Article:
Definition: measles is a contagious (easily spread) infection that causes a rash all over the body. It is also called red measles
Measles is caused by a virus. It is spread when an infected person coughs, sneezes, or shares food or drinks. The measles virus can spread through the air. This means that a child can get measles if he/she is near someone who has the virus even if that person does not cough or sneeze directly on the child.
Persons can spread the virus to others from 4 days before the rash starts until 4 days after the rash appeared. The virus is most often spread when people first get sick, before they know they have it.
If a person has had measles, he/she cannot get it again.
High fever, runny nose, sneezing, sore throat, and cough. The lymph nodes in the neck may swell. Some also may feel very tired and have diarrhea and red, sore eyes. As these symptoms start to go away, red spots appear inside the mouth, followed by a rash which begins on the head and spread over most of the body.
When adults get measles, they usually feel worse than children who get it.
It usually takes about 7 to 18 days to get symptoms after being infected. This is called the incubation period.
Measles is a self-limited disease, and in most cases all manifestations of illness will disappear over a period of 10 days.
During this period treatment of the symptoms is the main line of therapy.
Measles usually gets better with home care.
Medicine to lower the fever if needed.
Plenty of rest and drink lots of fluids.
Stay away from other people so that the disease don not spread.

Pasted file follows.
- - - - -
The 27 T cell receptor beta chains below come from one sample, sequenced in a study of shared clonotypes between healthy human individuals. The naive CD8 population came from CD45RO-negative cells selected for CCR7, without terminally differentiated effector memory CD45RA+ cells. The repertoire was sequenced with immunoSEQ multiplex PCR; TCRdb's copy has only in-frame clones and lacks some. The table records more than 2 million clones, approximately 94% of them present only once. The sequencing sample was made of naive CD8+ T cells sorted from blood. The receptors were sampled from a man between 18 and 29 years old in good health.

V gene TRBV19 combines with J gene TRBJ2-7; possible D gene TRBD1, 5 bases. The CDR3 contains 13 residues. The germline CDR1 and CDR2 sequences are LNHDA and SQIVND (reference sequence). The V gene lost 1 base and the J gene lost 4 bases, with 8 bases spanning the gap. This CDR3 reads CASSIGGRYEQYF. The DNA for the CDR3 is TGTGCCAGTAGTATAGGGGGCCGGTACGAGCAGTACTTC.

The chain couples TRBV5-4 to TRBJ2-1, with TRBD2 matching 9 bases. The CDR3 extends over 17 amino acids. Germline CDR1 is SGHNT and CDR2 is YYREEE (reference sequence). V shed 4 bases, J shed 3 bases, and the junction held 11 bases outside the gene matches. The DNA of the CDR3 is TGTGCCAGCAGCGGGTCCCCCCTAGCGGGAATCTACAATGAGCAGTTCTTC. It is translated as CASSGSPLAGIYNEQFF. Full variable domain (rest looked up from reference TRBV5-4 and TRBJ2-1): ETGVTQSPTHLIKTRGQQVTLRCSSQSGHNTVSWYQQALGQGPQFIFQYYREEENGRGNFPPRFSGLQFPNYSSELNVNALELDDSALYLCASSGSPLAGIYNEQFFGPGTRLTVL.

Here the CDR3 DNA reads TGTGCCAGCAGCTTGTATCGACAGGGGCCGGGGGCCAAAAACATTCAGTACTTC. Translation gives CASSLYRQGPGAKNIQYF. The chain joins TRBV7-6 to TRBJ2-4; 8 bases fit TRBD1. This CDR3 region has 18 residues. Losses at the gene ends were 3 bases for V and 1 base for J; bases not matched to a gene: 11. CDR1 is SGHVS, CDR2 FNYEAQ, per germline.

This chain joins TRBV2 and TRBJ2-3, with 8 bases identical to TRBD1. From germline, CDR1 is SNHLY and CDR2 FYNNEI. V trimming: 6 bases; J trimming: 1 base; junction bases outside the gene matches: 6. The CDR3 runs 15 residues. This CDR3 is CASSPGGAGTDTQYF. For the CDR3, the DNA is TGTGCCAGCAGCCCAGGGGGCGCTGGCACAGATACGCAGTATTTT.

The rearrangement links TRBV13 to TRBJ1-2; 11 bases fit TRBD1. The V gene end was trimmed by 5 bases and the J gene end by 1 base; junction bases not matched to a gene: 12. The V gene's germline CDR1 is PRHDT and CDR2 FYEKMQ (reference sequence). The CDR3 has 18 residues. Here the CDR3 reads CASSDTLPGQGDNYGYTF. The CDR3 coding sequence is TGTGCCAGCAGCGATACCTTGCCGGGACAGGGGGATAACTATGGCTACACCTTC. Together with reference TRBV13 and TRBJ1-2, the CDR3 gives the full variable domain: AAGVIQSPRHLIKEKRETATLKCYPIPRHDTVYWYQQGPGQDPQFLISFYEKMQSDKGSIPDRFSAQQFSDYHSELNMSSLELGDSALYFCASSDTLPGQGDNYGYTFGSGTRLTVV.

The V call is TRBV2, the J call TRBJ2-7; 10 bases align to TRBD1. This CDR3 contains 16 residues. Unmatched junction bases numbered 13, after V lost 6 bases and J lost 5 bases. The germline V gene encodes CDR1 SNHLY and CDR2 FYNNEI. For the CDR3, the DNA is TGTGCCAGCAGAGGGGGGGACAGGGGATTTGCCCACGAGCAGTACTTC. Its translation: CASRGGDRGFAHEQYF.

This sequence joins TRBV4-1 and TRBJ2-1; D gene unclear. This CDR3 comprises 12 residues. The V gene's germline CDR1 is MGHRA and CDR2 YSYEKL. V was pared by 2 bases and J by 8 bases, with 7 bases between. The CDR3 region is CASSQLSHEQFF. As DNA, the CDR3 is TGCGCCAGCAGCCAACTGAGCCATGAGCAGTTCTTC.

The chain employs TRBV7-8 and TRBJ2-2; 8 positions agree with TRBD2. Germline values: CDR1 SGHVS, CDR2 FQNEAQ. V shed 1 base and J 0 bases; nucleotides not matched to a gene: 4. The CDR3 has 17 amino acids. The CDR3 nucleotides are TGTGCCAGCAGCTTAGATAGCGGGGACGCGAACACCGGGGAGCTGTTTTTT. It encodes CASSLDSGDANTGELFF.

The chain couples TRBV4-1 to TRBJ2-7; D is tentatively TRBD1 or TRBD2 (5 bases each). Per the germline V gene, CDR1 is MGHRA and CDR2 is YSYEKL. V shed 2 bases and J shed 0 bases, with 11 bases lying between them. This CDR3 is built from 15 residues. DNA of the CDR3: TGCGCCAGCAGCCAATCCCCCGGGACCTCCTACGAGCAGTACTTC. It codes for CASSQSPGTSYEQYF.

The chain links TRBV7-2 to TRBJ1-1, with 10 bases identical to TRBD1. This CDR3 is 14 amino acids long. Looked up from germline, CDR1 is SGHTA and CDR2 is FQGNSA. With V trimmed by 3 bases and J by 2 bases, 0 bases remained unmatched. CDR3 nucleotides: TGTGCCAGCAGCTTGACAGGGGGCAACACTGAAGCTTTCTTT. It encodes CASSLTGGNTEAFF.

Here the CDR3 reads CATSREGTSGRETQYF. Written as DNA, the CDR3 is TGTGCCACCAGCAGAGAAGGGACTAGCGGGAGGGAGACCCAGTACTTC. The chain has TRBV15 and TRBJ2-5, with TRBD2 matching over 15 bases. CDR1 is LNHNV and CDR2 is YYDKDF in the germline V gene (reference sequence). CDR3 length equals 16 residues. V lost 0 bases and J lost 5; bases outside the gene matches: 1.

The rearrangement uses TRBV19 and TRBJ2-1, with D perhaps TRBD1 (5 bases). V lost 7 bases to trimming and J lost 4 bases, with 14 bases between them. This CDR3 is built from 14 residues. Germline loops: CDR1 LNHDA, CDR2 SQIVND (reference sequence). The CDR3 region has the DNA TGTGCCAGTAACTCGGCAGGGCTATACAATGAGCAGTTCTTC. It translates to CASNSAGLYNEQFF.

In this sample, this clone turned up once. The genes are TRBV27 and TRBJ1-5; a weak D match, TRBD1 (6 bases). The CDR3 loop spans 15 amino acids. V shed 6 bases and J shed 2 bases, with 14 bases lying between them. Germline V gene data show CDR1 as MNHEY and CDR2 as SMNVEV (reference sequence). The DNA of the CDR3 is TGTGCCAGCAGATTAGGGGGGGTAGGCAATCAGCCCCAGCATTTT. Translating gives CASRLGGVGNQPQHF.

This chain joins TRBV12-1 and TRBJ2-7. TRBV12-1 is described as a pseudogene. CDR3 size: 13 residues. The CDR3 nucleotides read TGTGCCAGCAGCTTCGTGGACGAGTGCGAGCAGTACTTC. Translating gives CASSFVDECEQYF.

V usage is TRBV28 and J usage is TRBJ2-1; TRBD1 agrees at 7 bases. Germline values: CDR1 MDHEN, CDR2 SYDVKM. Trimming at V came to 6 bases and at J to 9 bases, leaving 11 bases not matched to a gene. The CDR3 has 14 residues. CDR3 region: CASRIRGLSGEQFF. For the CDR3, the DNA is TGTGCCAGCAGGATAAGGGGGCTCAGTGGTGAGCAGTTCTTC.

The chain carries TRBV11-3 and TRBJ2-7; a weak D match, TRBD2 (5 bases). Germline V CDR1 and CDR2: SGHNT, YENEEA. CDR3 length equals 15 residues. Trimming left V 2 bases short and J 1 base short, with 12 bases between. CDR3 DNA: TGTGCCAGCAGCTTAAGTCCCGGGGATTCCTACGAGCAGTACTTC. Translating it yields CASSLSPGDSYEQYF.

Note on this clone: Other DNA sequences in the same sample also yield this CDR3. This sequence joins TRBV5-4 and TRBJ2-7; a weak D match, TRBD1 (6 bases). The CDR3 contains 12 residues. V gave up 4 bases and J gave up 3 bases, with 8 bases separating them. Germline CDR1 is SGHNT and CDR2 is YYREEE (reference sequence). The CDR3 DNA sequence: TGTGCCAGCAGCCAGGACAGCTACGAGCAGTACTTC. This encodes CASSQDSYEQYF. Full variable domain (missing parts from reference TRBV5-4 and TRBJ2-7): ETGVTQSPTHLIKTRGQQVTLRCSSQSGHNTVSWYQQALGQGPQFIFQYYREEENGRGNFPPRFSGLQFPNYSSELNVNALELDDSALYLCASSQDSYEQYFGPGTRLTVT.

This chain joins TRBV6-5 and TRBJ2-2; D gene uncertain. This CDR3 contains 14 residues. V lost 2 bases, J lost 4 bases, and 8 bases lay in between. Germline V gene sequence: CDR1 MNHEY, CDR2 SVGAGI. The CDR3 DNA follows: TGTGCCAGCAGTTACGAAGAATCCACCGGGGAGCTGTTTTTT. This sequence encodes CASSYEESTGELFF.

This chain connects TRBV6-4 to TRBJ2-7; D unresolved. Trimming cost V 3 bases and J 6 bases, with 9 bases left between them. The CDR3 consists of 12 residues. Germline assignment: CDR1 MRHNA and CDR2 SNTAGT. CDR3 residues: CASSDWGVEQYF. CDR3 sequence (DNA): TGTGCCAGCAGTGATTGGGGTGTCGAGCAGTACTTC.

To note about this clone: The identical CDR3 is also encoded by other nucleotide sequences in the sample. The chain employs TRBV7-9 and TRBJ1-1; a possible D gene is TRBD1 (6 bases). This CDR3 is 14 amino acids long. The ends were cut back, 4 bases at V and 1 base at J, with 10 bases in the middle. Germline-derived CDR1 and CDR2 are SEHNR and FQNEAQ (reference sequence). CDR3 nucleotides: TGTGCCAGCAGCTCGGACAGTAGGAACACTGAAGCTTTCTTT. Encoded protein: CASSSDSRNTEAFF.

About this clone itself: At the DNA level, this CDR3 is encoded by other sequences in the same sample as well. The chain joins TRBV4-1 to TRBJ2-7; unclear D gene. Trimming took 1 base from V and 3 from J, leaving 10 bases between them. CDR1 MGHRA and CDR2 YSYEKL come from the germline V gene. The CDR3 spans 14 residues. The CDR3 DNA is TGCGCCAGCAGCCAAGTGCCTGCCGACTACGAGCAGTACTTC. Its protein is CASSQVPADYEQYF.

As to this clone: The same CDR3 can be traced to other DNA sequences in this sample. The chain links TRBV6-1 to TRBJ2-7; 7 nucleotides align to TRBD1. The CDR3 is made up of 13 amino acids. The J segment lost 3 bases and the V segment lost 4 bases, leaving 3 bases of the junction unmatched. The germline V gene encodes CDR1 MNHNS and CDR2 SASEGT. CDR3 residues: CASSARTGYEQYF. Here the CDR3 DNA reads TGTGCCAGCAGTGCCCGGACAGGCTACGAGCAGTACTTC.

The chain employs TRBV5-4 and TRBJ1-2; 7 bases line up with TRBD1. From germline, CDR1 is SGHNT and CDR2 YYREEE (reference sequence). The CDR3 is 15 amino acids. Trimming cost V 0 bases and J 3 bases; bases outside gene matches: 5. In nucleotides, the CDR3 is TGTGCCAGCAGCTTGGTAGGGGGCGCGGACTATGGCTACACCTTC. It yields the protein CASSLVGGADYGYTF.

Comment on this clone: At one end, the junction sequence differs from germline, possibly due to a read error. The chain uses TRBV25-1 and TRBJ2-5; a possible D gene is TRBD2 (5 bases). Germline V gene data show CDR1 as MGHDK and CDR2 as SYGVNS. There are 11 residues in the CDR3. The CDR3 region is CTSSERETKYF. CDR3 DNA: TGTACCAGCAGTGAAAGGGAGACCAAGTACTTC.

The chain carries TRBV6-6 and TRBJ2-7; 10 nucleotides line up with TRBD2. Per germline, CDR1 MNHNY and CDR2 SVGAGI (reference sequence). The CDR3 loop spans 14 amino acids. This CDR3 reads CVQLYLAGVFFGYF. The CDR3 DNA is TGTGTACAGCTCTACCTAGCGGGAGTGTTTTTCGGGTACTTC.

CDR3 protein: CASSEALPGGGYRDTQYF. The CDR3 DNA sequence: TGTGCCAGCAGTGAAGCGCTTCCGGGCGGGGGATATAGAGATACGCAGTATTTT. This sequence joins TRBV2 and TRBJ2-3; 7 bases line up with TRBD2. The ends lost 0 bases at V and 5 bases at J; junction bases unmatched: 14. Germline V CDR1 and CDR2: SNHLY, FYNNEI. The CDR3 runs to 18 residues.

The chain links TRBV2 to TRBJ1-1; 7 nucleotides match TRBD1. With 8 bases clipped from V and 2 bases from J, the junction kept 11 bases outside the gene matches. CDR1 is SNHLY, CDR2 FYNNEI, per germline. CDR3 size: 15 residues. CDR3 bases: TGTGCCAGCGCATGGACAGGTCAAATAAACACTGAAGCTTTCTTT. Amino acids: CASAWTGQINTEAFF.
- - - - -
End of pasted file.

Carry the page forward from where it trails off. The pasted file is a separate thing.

Anyone who has measles should stay out of school, day care, work, and public places until at least 4 days after the rash first appeared.
Vitamin A supplements for 2 days to all children with acute measles.
Most people get better within 2 weeks. But measles may sometimes cause dangerous problems.
If exposed to measles and have not had the vaccine, we may be able to prevent the infection by getting immunoglobulin (IG) or the measles vaccine as soon as possible. Babies who are younger than 12 months, pregnant women, and people who have impaired immune systems that cannot fight infection may need to get IG if they are exposed to measles.
Getting your child vaccinated is important, because measles can sometimes cause serious problems.
The measles vaccine protects against the illness. This vaccine is part of the MMR (measles, mumps, and rubella). Most children get the vaccine as part of their regular shots at one year and 4 years.
In vaccinated children the disease may also occur but usually in a mild or altered form.
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